Background: We examined the effectiveness of integrated stepped alcohol treatment (ISAT) on alcohol use and HIV outcomes among patients living with HIV and alcohol use disorder. Methods: In this multisite, randomised controlled trial, conducted in five Veterans Affairs-based HIV clinics in the USA (Atlanta, GA; Brooklyn-Manhattan, NY; Dallas and Houston, TX; and Washington, DC), we recruited people living with HIV and an alcohol use disorder who were not otherwise receiving formal alcohol treatment. Patients were eligible if they were aged 18 years or older, HIV positive, English speaking, and met criteria for alcohol use disorder by the Diagnostic and Statistical Manual for Mental Disorders-IV criteria for alcohol abuse or dependence. Key exclusion criteria included if the patient was acutely suicidal or had a psychiatric condition that affected their ability to participate in counselling interventions, or if they had any medical conditions that would preclude completing the study or cause harm during the course of the study. Using a web-based clinical trial management system, we randomly assigned participants (1:1) to receive ISAT or treatment as usual; patients, investigators, and clinicians were unmasked to allocation. ISAT involved three steps: step 1, addiction physician management, comprising eight sessions; step 2, addiction physician management plus motivational enhancement therapy, comprising four sessions; and step 3, specialty referral. Participants were stepped up at weeks 4 and 12 if they exceeded a priori drinking criteria. Treatment as usual involved referral to substance use treatment services. The primary outcome was number of drinks per week over the past 30 days at week 24 by use of the timeline followback method, assessed in the intention-to-treat population. Adverse events were tracked throughout the study period in all randomly assigned participants. This trial is registered at ClinicalTrials.gov, number NCT01410123. Findings: Between Jan 28, 2013, and July 14, 2017, 128 of 351 patients assessed for eligibility were eligible and randomly assigned to receive ISAT (n=63) or treatment as usual (n=65). Mean age was 54 years (range 23–70), 125 (98%) of 128 participants were men, and 101 (79%) were black. 25 (20%) were lost to follow-up. In the ISAT group, of 57 participants who did not die or withdraw, 30 (52%) advanced to step 2, and 17 (57%) of 30 advanced to step 3. 32 (51%) of 63 participants assigned to ISAT versus 17 (26%) of 65 assigned to treatment as usual received at least one alcohol treatment medication (p=0·004). Participants in both groups decreased their alcohol consumption, but at week 24 we did not detect a difference in number of drinks per week between the groups (least squares mean 10·4 drinks per week [SD 16·5] in the ISAT group vs 15·6 drinks per week [SD 17·6] in the treatment as usual group; adjusted mean difference −4·2, 95% CI −9·4 to 0·9; p=0·11). One adverse event occurred that was possibly related to treatment occurred in the ISAT group (headache). Interpretation: ISAT increases the receipt of alcohol treatment medications and counselling without changes in drinking at week 24. Strategies to implement and enhance ISAT are needed. Future efforts should focus on promoting ISAT with attention to enhancing patient engagement and retention in alcohol-related care. Funding: US National Institute on Alcohol Abuse and Alcoholism.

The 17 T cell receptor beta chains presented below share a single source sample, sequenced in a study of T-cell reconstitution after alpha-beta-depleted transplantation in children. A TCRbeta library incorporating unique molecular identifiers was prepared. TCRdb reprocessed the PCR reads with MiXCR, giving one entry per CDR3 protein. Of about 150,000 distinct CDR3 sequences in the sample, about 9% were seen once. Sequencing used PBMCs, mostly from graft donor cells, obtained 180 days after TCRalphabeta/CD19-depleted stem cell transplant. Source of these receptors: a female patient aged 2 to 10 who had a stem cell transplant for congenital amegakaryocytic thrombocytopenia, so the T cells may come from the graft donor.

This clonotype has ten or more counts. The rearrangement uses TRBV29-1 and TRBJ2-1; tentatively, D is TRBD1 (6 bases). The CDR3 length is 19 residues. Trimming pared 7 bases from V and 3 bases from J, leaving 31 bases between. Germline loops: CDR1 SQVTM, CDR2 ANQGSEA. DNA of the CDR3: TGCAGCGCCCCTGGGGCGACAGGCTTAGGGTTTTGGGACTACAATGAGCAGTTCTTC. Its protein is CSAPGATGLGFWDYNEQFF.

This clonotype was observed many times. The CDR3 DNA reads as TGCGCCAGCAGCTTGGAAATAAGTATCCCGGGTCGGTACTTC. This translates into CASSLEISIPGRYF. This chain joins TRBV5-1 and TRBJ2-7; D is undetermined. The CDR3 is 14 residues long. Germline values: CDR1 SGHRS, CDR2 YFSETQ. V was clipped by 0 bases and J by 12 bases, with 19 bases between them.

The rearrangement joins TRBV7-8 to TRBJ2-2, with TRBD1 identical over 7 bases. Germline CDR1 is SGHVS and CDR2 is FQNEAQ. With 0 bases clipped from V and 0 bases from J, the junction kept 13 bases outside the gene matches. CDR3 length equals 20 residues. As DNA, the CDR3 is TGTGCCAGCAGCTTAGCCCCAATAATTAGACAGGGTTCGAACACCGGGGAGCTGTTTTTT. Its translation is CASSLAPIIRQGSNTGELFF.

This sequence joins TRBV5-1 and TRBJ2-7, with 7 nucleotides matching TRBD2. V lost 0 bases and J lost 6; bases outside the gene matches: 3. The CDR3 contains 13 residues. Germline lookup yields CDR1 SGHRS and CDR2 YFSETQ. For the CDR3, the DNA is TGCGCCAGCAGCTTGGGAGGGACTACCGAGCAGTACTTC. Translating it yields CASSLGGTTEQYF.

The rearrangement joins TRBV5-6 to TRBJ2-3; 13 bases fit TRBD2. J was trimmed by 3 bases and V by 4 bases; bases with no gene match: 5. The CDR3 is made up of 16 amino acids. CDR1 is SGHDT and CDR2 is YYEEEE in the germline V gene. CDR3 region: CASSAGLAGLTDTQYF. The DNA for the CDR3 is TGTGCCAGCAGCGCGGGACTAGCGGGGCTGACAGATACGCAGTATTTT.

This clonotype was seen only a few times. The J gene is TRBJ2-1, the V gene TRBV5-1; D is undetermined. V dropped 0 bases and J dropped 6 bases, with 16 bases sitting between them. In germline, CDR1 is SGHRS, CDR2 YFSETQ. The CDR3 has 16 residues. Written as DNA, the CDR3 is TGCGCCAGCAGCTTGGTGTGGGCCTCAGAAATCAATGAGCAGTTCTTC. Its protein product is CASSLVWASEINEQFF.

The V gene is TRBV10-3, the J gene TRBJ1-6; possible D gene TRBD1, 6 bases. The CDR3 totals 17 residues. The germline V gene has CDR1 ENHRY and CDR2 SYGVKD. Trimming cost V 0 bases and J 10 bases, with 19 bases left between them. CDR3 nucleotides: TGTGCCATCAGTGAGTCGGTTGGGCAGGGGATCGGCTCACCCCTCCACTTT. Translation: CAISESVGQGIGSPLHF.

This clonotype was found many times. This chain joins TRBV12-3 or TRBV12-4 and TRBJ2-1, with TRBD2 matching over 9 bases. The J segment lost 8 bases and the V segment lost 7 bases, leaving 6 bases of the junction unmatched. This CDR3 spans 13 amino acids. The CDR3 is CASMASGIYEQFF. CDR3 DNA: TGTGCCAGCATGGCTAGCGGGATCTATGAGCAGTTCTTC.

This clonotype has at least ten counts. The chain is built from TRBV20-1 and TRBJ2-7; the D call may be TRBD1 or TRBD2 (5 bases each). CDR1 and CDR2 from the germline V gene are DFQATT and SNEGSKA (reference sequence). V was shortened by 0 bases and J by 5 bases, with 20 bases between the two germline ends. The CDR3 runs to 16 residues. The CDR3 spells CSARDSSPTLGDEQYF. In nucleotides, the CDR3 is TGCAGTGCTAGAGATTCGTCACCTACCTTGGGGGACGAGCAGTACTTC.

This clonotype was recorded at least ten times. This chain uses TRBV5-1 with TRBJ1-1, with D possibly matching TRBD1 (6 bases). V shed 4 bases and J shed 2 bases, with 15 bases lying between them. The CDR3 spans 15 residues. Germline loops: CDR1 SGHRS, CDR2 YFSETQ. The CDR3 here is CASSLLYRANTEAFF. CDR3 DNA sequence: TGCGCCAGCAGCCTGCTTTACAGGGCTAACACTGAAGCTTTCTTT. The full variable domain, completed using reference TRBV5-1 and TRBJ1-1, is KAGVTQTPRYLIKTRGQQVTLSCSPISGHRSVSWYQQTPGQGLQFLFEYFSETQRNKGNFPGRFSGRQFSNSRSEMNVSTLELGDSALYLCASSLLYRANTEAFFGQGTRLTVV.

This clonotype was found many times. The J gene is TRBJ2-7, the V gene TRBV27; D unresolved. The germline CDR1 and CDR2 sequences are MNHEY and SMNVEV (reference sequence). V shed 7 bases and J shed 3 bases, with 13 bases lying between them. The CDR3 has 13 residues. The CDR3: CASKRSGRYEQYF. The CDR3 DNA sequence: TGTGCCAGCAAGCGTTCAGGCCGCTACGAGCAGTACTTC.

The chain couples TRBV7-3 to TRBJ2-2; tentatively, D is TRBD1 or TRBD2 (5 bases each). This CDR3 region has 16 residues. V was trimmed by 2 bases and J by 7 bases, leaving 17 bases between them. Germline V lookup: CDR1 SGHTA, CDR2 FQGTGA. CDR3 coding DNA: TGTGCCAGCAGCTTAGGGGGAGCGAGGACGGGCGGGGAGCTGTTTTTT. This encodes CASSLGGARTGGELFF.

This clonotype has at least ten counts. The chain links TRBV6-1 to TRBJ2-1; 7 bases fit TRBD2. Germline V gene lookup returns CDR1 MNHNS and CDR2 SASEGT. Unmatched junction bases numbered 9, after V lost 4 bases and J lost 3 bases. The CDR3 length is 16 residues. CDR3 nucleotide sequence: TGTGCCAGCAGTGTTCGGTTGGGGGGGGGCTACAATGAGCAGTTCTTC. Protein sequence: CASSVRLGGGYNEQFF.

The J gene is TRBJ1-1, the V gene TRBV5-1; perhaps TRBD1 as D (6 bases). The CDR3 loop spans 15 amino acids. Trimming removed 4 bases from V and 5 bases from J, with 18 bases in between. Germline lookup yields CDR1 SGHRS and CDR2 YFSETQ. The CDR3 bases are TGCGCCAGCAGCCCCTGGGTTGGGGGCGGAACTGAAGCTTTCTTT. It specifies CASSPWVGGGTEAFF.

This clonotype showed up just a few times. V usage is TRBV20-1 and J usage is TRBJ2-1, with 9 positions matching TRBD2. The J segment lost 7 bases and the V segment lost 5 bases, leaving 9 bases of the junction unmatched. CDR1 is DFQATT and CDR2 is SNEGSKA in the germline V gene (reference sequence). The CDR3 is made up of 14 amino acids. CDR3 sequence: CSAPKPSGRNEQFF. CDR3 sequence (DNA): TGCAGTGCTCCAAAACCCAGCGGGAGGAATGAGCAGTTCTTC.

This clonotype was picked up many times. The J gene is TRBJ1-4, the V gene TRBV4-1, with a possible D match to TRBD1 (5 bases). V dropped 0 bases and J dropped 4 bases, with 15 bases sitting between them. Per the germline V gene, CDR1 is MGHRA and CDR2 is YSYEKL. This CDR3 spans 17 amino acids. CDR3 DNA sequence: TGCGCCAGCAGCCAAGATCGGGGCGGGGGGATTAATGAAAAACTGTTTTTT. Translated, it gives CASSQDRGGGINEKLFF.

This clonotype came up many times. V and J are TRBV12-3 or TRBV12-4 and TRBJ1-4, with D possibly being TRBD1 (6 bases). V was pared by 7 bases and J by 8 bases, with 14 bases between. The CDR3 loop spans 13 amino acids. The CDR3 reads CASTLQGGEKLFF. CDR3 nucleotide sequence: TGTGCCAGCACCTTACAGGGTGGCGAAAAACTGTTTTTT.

ASJC Scopus subject areas
- Infectious Diseases